Four everyday finance tips for keeping your small business’s annual spend and finances in order throughout the year
The financial stability of your business is critical to your ability to adapt to changing market demands — both positive and negative — and invest in the resources that provide a positive customer experience.
Here are four financial tips that can benefit every small business owner this year.
Plan for Estimated Tax Payments
Setting money aside for the quarterly estimated taxes you’ll owe to the state, federal government, and (possibly) the municipality in which you do business ensures that you’re financially prepared to meet your quarterly tax obligations on time. In addition, it can help you manage expenses and cash flow accurately, less the cost of tax payments.
Open a business bank account dedicated solely to saving the money you need for quarterly taxes. Establish automatic monthly transfers to your “tax account” when you’re paid by clients so you’re not tempted to postpone setting the money aside later, only to find that you’re short on cash when tax deadlines approach. Though what you’ll owe in taxes is contingent upon many factors — including how many deductions you’ll take when you file your annual business tax return, the state and municipality in which you do business, and the type of staff you employ — a good rule of thumb is to set aside approximately 30 percent of your monthly revenue for taxes.
Revisit your Strategic Plan
A strategic plan that accurately reflects your short- and long-term business goals is key to making informed financial business decisions. At the start of the year, check your strategic plan to ensure it’s still reflective of your goals, and new insight you may have about your audience, the competitive landscape and emerging trends.
When you have a realistic vision of where you want your business to head for the short and long term, you can manage your businesses finances to meet those goals. If your strategy skews towards the short term, for example, you may opt to not invest in upgraded facilities or technologies, and instead devote your resources toward building a highly optimized business model that prioritizes high margins and sales volume. If your strategy is about building business for the longer term, it may be more appropriate to invest in deepening or broadening your capabilities, or expanding into new markets.
Lean business models maximize every dollar spent, and eliminate the costs that don’t contribute to growth or value. Review your monthly financials to identify costs that could be minimized with nontraditional solutions.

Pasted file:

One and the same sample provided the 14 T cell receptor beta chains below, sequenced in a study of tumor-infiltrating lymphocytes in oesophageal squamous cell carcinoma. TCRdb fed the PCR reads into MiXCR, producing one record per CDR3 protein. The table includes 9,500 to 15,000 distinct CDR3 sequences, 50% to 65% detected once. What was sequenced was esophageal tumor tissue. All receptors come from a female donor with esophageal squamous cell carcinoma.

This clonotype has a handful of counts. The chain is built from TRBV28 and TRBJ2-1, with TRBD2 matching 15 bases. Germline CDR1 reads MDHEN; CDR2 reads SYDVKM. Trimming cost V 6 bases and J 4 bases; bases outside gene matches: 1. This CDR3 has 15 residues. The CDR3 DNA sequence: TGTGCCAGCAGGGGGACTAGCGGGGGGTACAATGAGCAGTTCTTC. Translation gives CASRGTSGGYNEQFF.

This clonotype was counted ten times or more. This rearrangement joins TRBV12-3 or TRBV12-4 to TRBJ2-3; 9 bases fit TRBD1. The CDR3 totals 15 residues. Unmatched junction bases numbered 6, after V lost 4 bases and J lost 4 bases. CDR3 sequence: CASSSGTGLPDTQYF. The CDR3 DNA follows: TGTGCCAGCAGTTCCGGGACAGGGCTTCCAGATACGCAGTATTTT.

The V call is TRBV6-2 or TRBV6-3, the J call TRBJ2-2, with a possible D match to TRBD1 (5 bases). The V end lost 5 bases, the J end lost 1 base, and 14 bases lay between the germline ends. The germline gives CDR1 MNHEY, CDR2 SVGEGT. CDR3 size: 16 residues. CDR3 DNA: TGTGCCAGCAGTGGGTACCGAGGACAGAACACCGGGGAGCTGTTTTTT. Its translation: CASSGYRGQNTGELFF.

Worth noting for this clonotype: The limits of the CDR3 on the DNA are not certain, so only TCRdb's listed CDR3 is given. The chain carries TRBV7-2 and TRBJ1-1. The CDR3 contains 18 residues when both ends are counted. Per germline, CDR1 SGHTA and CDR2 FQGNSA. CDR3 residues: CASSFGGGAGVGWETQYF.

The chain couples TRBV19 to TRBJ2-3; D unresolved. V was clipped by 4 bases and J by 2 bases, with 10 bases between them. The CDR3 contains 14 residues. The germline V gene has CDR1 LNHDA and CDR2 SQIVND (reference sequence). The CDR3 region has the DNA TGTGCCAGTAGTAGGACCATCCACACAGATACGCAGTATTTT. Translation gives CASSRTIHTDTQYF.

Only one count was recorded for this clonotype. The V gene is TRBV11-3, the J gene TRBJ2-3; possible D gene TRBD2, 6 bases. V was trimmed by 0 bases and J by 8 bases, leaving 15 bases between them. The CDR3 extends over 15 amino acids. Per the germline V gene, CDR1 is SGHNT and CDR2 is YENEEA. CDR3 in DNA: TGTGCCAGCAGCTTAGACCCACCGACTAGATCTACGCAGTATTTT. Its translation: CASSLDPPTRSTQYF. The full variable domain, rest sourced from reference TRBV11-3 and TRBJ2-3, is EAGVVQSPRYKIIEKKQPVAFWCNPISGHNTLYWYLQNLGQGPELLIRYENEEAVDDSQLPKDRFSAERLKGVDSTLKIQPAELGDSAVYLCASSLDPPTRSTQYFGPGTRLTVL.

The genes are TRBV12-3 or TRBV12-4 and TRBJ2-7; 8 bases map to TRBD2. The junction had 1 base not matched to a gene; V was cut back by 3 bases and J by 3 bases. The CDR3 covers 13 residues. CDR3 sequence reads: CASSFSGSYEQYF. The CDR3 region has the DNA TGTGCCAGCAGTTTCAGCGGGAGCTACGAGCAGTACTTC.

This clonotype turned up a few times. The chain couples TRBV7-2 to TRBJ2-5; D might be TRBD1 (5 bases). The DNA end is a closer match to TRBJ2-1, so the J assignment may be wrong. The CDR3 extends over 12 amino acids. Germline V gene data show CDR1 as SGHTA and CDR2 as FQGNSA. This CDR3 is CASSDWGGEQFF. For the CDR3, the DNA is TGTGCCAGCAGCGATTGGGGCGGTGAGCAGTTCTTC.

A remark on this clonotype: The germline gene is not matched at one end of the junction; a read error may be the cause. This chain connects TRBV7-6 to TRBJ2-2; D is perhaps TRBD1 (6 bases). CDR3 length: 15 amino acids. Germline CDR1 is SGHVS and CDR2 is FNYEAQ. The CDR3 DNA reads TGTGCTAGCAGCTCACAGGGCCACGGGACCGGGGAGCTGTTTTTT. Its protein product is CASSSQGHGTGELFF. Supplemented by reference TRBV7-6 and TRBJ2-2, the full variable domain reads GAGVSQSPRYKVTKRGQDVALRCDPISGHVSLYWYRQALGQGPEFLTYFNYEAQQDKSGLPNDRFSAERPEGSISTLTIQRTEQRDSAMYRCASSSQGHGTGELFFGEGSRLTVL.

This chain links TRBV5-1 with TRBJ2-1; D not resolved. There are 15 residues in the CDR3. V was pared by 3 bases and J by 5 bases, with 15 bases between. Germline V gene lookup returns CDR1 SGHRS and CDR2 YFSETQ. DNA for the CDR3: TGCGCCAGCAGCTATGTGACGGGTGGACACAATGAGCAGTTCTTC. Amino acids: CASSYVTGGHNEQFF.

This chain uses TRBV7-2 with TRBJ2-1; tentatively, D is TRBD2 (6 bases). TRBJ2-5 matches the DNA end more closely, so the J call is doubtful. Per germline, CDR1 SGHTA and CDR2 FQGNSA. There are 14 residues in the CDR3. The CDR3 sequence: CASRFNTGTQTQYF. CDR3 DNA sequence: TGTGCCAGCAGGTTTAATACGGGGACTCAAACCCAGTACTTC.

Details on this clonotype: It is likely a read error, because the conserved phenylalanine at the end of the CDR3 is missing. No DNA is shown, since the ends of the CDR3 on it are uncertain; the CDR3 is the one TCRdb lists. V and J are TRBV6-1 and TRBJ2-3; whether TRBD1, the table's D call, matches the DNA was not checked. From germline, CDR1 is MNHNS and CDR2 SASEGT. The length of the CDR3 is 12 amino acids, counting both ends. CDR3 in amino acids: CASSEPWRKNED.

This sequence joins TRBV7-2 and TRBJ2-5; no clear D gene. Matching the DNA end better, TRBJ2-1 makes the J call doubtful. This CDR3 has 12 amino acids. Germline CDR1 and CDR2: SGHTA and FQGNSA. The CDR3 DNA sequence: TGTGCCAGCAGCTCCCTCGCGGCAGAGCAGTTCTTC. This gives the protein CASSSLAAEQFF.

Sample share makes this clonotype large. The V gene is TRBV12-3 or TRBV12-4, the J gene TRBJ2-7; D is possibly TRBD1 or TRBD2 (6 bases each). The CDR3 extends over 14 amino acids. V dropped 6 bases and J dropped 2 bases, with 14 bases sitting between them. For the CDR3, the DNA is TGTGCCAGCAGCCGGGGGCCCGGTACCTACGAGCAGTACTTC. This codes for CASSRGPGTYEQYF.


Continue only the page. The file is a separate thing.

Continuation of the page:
The customer experience in checkout, for example, can be enhanced by replacing a traditional affixed cash register with an “anywhere, anytime” checkout process that allows staff to accept a customer’s payment on a smartphone or tablet device, and eliminates the need to print hard copy receipts. Similarly, collaborative workspaces provide a place for small teams to work side by side as a coherent unit, but “share” the cost of pricey office resources and common areas — including parking lots, and conference and meeting rooms — with other entrepreneurs and startups.
Optimize your Professional Costs
Manage how much you spend on accountants, lawyers and business coaches by focusing on the type of value you realize from your investment, based on the provider’s area of specialty. If you’re interested in learning how to reduce cost and pay only for the technology you need when setting up your telecommunication strategy, then visit https://selectcommunications.com/telecom-consulting/.
If you manage bookkeeping with the help of online software, for example, make the process collaborative with your accountant to eliminate data entry redundancy and ensure the information is structured in a way that is usable for the accountant (which can affect the billable hours you ultimately pay). Similarly, legal fees can be managed by consulting with a lawyer only for advice that’s specific to your industry, product or business model, or by using free business document templates such as those offered through reputable sites like Bloomberg BusinessWeek for your more standard legal needs. Similarly, questions about business structure or operations that you may pay a business coach to address likely can be answered free of charge by your local Small Business Administration office, or through membership with your local chamber of commerce.
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